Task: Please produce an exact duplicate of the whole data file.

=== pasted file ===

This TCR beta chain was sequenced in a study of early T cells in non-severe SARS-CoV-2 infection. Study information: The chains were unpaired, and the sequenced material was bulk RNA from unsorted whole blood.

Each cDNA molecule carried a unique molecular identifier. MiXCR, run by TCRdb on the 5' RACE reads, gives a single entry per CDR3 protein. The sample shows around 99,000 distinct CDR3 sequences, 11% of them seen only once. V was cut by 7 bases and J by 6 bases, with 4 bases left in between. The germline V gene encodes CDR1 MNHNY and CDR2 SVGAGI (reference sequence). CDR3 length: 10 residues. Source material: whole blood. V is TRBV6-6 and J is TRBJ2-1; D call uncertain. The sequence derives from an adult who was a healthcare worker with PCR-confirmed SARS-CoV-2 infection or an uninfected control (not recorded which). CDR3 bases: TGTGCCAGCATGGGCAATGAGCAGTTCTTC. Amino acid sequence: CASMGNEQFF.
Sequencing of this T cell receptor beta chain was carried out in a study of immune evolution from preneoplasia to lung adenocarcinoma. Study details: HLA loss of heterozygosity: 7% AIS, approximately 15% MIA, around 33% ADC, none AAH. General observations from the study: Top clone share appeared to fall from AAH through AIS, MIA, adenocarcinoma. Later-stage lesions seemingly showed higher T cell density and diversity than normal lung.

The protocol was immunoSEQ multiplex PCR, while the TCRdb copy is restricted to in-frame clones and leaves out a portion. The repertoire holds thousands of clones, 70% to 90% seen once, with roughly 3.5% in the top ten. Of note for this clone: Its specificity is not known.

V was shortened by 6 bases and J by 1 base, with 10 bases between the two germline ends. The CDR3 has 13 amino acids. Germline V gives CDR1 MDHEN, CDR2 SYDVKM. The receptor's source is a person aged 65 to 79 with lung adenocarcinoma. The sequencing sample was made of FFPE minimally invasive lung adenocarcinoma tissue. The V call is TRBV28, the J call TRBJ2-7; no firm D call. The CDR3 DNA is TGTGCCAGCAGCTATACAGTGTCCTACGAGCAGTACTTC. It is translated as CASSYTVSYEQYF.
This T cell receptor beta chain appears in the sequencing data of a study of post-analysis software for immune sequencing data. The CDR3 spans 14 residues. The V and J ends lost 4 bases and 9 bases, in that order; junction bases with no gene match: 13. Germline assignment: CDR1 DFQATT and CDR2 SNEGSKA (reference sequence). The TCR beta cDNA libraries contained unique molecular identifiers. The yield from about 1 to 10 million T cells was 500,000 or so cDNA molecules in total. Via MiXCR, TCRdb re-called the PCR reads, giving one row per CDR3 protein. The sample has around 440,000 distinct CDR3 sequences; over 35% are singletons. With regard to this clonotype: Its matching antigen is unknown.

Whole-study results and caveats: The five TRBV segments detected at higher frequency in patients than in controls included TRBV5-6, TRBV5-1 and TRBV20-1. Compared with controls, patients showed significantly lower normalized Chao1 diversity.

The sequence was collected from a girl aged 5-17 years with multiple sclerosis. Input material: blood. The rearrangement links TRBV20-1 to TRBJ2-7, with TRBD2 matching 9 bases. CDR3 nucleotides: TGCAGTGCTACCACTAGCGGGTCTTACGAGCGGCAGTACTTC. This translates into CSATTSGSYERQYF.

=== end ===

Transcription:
This TCR beta chain was sequenced in a study of early T cells in non-severe SARS-CoV-2 infection. Study information: The chains were unpaired, and the sequenced material was bulk RNA from unsorted whole blood.

Each cDNA molecule carried a unique molecular identifier. MiXCR, run by TCRdb on the 5' RACE reads, gives a single entry per CDR3 protein. The sample shows around 99,000 distinct CDR3 sequences, 11% of them seen only once. V was cut by 7 bases and J by 6 bases, with 4 bases left in between. The germline V gene encodes CDR1 MNHNY and CDR2 SVGAGI (reference sequence). CDR3 length: 10 residues. Source material: whole blood. V is TRBV6-6 and J is TRBJ2-1; D call uncertain. The sequence derives from an adult who was a healthcare worker with PCR-confirmed SARS-CoV-2 infection or an uninfected control (not recorded which). CDR3 bases: TGTGCCAGCATGGGCAATGAGCAGTTCTTC. Amino acid sequence: CASMGNEQFF.
Sequencing of this T cell receptor beta chain was carried out in a study of immune evolution from preneoplasia to lung adenocarcinoma. Study details: HLA loss of heterozygosity: 7% AIS, approximately 15% MIA, around 33% ADC, none AAH. General observations from the study: Top clone share appeared to fall from AAH through AIS, MIA, adenocarcinoma. Later-stage lesions seemingly showed higher T cell density and diversity than normal lung.

The protocol was immunoSEQ multiplex PCR, while the TCRdb copy is restricted to in-frame clones and leaves out a portion. The repertoire holds thousands of clones, 70% to 90% seen once, with roughly 3.5% in the top ten. Of note for this clone: Its specificity is not known.

V was shortened by 6 bases and J by 1 base, with 10 bases between the two germline ends. The CDR3 has 13 amino acids. Germline V gives CDR1 MDHEN, CDR2 SYDVKM. The receptor's source is a person aged 65 to 79 with lung adenocarcinoma. The sequencing sample was made of FFPE minimally invasive lung adenocarcinoma tissue. The V call is TRBV28, the J call TRBJ2-7; no firm D call. The CDR3 DNA is TGTGCCAGCAGCTATACAGTGTCCTACGAGCAGTACTTC. It is translated as CASSYTVSYEQYF.
This T cell receptor beta chain appears in the sequencing data of a study of post-analysis software for immune sequencing data. The CDR3 spans 14 residues. The V and J ends lost 4 bases and 9 bases, in that order; junction bases with no gene match: 13. Germline assignment: CDR1 DFQATT and CDR2 SNEGSKA (reference sequence). The TCR beta cDNA libraries contained unique molecular identifiers. The yield from about 1 to 10 million T cells was 500,000 or so cDNA molecules in total. Via MiXCR, TCRdb re-called the PCR reads, giving one row per CDR3 protein. The sample has around 440,000 distinct CDR3 sequences; over 35% are singletons. With regard to this clonotype: Its matching antigen is unknown.

Whole-study results and caveats: The five TRBV segments detected at higher frequency in patients than in controls included TRBV5-6, TRBV5-1 and TRBV20-1. Compared with controls, patients showed significantly lower normalized Chao1 diversity.

The sequence was collected from a girl aged 5-17 years with multiple sclerosis. Input material: blood. The rearrangement links TRBV20-1 to TRBJ2-7, with TRBD2 matching 9 bases. CDR3 nucleotides: TGCAGTGCTACCACTAGCGGGTCTTACGAGCGGCAGTACTTC. This translates into CSATTSGSYERQYF.